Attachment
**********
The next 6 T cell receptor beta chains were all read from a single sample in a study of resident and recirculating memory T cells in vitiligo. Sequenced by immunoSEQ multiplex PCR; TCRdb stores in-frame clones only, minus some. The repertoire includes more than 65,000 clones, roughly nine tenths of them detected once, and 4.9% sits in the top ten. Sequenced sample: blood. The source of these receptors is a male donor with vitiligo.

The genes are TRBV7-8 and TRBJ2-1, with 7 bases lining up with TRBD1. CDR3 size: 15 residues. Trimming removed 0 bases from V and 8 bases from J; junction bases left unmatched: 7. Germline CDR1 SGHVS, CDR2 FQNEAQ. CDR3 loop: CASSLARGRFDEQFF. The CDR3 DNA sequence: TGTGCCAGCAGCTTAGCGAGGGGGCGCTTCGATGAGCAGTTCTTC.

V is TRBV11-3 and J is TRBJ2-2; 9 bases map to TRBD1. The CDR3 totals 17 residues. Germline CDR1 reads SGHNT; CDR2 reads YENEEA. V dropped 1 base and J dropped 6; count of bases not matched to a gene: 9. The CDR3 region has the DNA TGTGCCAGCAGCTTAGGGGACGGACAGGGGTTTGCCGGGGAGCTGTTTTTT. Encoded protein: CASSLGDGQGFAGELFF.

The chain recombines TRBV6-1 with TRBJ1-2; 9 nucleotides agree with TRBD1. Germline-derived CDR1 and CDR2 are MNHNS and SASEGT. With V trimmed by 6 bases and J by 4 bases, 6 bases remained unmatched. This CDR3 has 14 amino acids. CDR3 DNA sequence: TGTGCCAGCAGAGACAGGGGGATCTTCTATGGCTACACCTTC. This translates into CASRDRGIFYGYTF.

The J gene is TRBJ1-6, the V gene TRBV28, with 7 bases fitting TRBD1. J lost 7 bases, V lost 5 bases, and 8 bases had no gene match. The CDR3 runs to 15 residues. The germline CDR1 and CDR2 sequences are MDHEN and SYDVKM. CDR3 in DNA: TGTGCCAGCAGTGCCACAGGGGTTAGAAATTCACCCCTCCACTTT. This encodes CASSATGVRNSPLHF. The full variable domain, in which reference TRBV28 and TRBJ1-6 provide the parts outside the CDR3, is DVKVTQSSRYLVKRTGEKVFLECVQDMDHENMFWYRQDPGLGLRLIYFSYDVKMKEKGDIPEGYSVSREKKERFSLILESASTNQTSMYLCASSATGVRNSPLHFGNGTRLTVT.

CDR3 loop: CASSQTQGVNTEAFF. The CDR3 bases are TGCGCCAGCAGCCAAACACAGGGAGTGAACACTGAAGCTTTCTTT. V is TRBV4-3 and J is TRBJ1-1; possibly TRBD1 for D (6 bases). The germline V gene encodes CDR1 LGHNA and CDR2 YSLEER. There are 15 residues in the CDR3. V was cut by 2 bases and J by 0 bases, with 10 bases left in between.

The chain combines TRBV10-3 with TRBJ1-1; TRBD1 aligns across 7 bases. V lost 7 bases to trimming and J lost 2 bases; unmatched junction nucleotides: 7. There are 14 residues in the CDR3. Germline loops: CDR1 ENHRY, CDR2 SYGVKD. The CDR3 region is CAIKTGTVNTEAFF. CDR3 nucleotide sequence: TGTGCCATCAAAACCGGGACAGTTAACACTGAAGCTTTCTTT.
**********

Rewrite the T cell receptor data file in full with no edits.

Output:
The next 6 T cell receptor beta chains were all read from a single sample in a study of resident and recirculating memory T cells in vitiligo. Sequenced by immunoSEQ multiplex PCR; TCRdb stores in-frame clones only, minus some. The repertoire includes more than 65,000 clones, roughly nine tenths of them detected once, and 4.9% sits in the top ten. Sequenced sample: blood. The source of these receptors is a male donor with vitiligo.

The genes are TRBV7-8 and TRBJ2-1, with 7 bases lining up with TRBD1. CDR3 size: 15 residues. Trimming removed 0 bases from V and 8 bases from J; junction bases left unmatched: 7. Germline CDR1 SGHVS, CDR2 FQNEAQ. CDR3 loop: CASSLARGRFDEQFF. The CDR3 DNA sequence: TGTGCCAGCAGCTTAGCGAGGGGGCGCTTCGATGAGCAGTTCTTC.

V is TRBV11-3 and J is TRBJ2-2; 9 bases map to TRBD1. The CDR3 totals 17 residues. Germline CDR1 reads SGHNT; CDR2 reads YENEEA. V dropped 1 base and J dropped 6; count of bases not matched to a gene: 9. The CDR3 region has the DNA TGTGCCAGCAGCTTAGGGGACGGACAGGGGTTTGCCGGGGAGCTGTTTTTT. Encoded protein: CASSLGDGQGFAGELFF.

The chain recombines TRBV6-1 with TRBJ1-2; 9 nucleotides agree with TRBD1. Germline-derived CDR1 and CDR2 are MNHNS and SASEGT. With V trimmed by 6 bases and J by 4 bases, 6 bases remained unmatched. This CDR3 has 14 amino acids. CDR3 DNA sequence: TGTGCCAGCAGAGACAGGGGGATCTTCTATGGCTACACCTTC. This translates into CASRDRGIFYGYTF.

The J gene is TRBJ1-6, the V gene TRBV28, with 7 bases fitting TRBD1. J lost 7 bases, V lost 5 bases, and 8 bases had no gene match. The CDR3 runs to 15 residues. The germline CDR1 and CDR2 sequences are MDHEN and SYDVKM. CDR3 in DNA: TGTGCCAGCAGTGCCACAGGGGTTAGAAATTCACCCCTCCACTTT. This encodes CASSATGVRNSPLHF. The full variable domain, in which reference TRBV28 and TRBJ1-6 provide the parts outside the CDR3, is DVKVTQSSRYLVKRTGEKVFLECVQDMDHENMFWYRQDPGLGLRLIYFSYDVKMKEKGDIPEGYSVSREKKERFSLILESASTNQTSMYLCASSATGVRNSPLHFGNGTRLTVT.

CDR3 loop: CASSQTQGVNTEAFF. The CDR3 bases are TGCGCCAGCAGCCAAACACAGGGAGTGAACACTGAAGCTTTCTTT. V is TRBV4-3 and J is TRBJ1-1; possibly TRBD1 for D (6 bases). The germline V gene encodes CDR1 LGHNA and CDR2 YSLEER. There are 15 residues in the CDR3. V was cut by 2 bases and J by 0 bases, with 10 bases left in between.

The chain combines TRBV10-3 with TRBJ1-1; TRBD1 aligns across 7 bases. V lost 7 bases to trimming and J lost 2 bases; unmatched junction nucleotides: 7. There are 14 residues in the CDR3. Germline loops: CDR1 ENHRY, CDR2 SYGVKD. The CDR3 region is CAIKTGTVNTEAFF. CDR3 nucleotide sequence: TGTGCCATCAAAACCGGGACAGTTAACACTGAAGCTTTCTTT.